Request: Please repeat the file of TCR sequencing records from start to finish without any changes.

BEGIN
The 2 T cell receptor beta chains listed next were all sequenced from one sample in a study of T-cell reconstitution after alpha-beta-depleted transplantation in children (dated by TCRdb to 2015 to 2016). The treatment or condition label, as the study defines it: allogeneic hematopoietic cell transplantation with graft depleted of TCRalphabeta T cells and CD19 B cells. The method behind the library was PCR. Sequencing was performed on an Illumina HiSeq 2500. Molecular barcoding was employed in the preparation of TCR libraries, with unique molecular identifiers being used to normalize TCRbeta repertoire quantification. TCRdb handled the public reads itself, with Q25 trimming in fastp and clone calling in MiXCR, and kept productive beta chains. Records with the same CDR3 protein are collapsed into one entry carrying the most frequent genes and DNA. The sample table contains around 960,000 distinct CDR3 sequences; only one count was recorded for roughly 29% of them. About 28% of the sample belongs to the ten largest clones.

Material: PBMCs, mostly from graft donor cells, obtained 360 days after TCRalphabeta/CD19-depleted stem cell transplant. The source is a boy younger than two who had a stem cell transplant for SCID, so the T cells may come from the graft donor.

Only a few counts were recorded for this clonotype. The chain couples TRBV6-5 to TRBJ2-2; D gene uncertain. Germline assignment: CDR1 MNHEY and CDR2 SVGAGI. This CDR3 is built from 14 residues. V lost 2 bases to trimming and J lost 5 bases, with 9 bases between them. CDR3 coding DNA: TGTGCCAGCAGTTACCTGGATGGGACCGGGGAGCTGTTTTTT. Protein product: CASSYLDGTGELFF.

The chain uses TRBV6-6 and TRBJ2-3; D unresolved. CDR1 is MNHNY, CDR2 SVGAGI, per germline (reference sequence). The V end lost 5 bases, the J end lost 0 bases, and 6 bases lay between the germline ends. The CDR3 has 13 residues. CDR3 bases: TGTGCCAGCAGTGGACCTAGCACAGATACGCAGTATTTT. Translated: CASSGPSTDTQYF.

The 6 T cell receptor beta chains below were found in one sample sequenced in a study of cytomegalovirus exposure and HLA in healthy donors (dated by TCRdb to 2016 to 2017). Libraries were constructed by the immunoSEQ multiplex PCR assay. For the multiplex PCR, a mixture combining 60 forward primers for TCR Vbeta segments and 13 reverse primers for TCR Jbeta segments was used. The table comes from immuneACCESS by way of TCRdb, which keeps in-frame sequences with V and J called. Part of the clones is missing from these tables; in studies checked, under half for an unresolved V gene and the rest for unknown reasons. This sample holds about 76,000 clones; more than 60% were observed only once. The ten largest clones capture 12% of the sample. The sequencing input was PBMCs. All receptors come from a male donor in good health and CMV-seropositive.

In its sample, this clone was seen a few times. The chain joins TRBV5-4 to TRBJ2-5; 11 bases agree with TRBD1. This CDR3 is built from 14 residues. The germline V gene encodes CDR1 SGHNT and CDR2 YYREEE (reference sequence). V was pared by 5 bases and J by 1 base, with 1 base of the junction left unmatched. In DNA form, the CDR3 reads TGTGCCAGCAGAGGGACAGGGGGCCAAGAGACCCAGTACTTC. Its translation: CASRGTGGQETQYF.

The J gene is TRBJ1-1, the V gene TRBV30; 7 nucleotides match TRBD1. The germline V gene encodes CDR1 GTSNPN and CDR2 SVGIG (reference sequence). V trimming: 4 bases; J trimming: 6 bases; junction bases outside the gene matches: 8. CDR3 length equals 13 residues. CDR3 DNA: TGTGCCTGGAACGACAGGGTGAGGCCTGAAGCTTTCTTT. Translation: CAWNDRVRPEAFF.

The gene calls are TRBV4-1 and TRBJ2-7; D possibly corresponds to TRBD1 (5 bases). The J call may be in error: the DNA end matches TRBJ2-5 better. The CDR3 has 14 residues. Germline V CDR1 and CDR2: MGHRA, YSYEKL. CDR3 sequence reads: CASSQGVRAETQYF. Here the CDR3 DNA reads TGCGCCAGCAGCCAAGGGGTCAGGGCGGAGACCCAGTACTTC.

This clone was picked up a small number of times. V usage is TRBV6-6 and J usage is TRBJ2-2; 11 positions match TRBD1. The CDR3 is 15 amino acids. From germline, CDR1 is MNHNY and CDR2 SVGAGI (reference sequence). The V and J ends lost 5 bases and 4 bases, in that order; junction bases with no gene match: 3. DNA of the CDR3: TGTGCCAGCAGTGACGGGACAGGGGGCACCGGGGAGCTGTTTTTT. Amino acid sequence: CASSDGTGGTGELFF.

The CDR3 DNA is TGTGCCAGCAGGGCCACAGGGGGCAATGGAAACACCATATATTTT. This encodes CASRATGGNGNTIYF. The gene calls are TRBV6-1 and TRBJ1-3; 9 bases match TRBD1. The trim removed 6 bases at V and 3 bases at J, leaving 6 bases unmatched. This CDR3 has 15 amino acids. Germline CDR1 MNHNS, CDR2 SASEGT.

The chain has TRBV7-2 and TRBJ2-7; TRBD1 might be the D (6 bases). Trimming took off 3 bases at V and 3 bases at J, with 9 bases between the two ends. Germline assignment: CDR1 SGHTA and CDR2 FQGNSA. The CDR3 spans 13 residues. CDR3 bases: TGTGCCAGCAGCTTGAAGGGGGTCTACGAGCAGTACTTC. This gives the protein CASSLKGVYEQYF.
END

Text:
The 2 T cell receptor beta chains listed next were all sequenced from one sample in a study of T-cell reconstitution after alpha-beta-depleted transplantation in children (dated by TCRdb to 2015 to 2016). The treatment or condition label, as the study defines it: allogeneic hematopoietic cell transplantation with graft depleted of TCRalphabeta T cells and CD19 B cells. The method behind the library was PCR. Sequencing was performed on an Illumina HiSeq 2500. Molecular barcoding was employed in the preparation of TCR libraries, with unique molecular identifiers being used to normalize TCRbeta repertoire quantification. TCRdb handled the public reads itself, with Q25 trimming in fastp and clone calling in MiXCR, and kept productive beta chains. Records with the same CDR3 protein are collapsed into one entry carrying the most frequent genes and DNA. The sample table contains around 960,000 distinct CDR3 sequences; only one count was recorded for roughly 29% of them. About 28% of the sample belongs to the ten largest clones.

Material: PBMCs, mostly from graft donor cells, obtained 360 days after TCRalphabeta/CD19-depleted stem cell transplant. The source is a boy younger than two who had a stem cell transplant for SCID, so the T cells may come from the graft donor.

Only a few counts were recorded for this clonotype. The chain couples TRBV6-5 to TRBJ2-2; D gene uncertain. Germline assignment: CDR1 MNHEY and CDR2 SVGAGI. This CDR3 is built from 14 residues. V lost 2 bases to trimming and J lost 5 bases, with 9 bases between them. CDR3 coding DNA: TGTGCCAGCAGTTACCTGGATGGGACCGGGGAGCTGTTTTTT. Protein product: CASSYLDGTGELFF.

The chain uses TRBV6-6 and TRBJ2-3; D unresolved. CDR1 is MNHNY, CDR2 SVGAGI, per germline (reference sequence). The V end lost 5 bases, the J end lost 0 bases, and 6 bases lay between the germline ends. The CDR3 has 13 residues. CDR3 bases: TGTGCCAGCAGTGGACCTAGCACAGATACGCAGTATTTT. Translated: CASSGPSTDTQYF.

The 6 T cell receptor beta chains below were found in one sample sequenced in a study of cytomegalovirus exposure and HLA in healthy donors (dated by TCRdb to 2016 to 2017). Libraries were constructed by the immunoSEQ multiplex PCR assay. For the multiplex PCR, a mixture combining 60 forward primers for TCR Vbeta segments and 13 reverse primers for TCR Jbeta segments was used. The table comes from immuneACCESS by way of TCRdb, which keeps in-frame sequences with V and J called. Part of the clones is missing from these tables; in studies checked, under half for an unresolved V gene and the rest for unknown reasons. This sample holds about 76,000 clones; more than 60% were observed only once. The ten largest clones capture 12% of the sample. The sequencing input was PBMCs. All receptors come from a male donor in good health and CMV-seropositive.

In its sample, this clone was seen a few times. The chain joins TRBV5-4 to TRBJ2-5; 11 bases agree with TRBD1. This CDR3 is built from 14 residues. The germline V gene encodes CDR1 SGHNT and CDR2 YYREEE (reference sequence). V was pared by 5 bases and J by 1 base, with 1 base of the junction left unmatched. In DNA form, the CDR3 reads TGTGCCAGCAGAGGGACAGGGGGCCAAGAGACCCAGTACTTC. Its translation: CASRGTGGQETQYF.

The J gene is TRBJ1-1, the V gene TRBV30; 7 nucleotides match TRBD1. The germline V gene encodes CDR1 GTSNPN and CDR2 SVGIG (reference sequence). V trimming: 4 bases; J trimming: 6 bases; junction bases outside the gene matches: 8. CDR3 length equals 13 residues. CDR3 DNA: TGTGCCTGGAACGACAGGGTGAGGCCTGAAGCTTTCTTT. Translation: CAWNDRVRPEAFF.

The gene calls are TRBV4-1 and TRBJ2-7; D possibly corresponds to TRBD1 (5 bases). The J call may be in error: the DNA end matches TRBJ2-5 better. The CDR3 has 14 residues. Germline V CDR1 and CDR2: MGHRA, YSYEKL. CDR3 sequence reads: CASSQGVRAETQYF. Here the CDR3 DNA reads TGCGCCAGCAGCCAAGGGGTCAGGGCGGAGACCCAGTACTTC.

This clone was picked up a small number of times. V usage is TRBV6-6 and J usage is TRBJ2-2; 11 positions match TRBD1. The CDR3 is 15 amino acids. From germline, CDR1 is MNHNY and CDR2 SVGAGI (reference sequence). The V and J ends lost 5 bases and 4 bases, in that order; junction bases with no gene match: 3. DNA of the CDR3: TGTGCCAGCAGTGACGGGACAGGGGGCACCGGGGAGCTGTTTTTT. Amino acid sequence: CASSDGTGGTGELFF.

The CDR3 DNA is TGTGCCAGCAGGGCCACAGGGGGCAATGGAAACACCATATATTTT. This encodes CASRATGGNGNTIYF. The gene calls are TRBV6-1 and TRBJ1-3; 9 bases match TRBD1. The trim removed 6 bases at V and 3 bases at J, leaving 6 bases unmatched. This CDR3 has 15 amino acids. Germline CDR1 MNHNS, CDR2 SASEGT.

The chain has TRBV7-2 and TRBJ2-7; TRBD1 might be the D (6 bases). Trimming took off 3 bases at V and 3 bases at J, with 9 bases between the two ends. Germline assignment: CDR1 SGHTA and CDR2 FQGNSA. The CDR3 spans 13 residues. CDR3 bases: TGTGCCAGCAGCTTGAAGGGGGTCTACGAGCAGTACTTC. This gives the protein CASSLKGVYEQYF.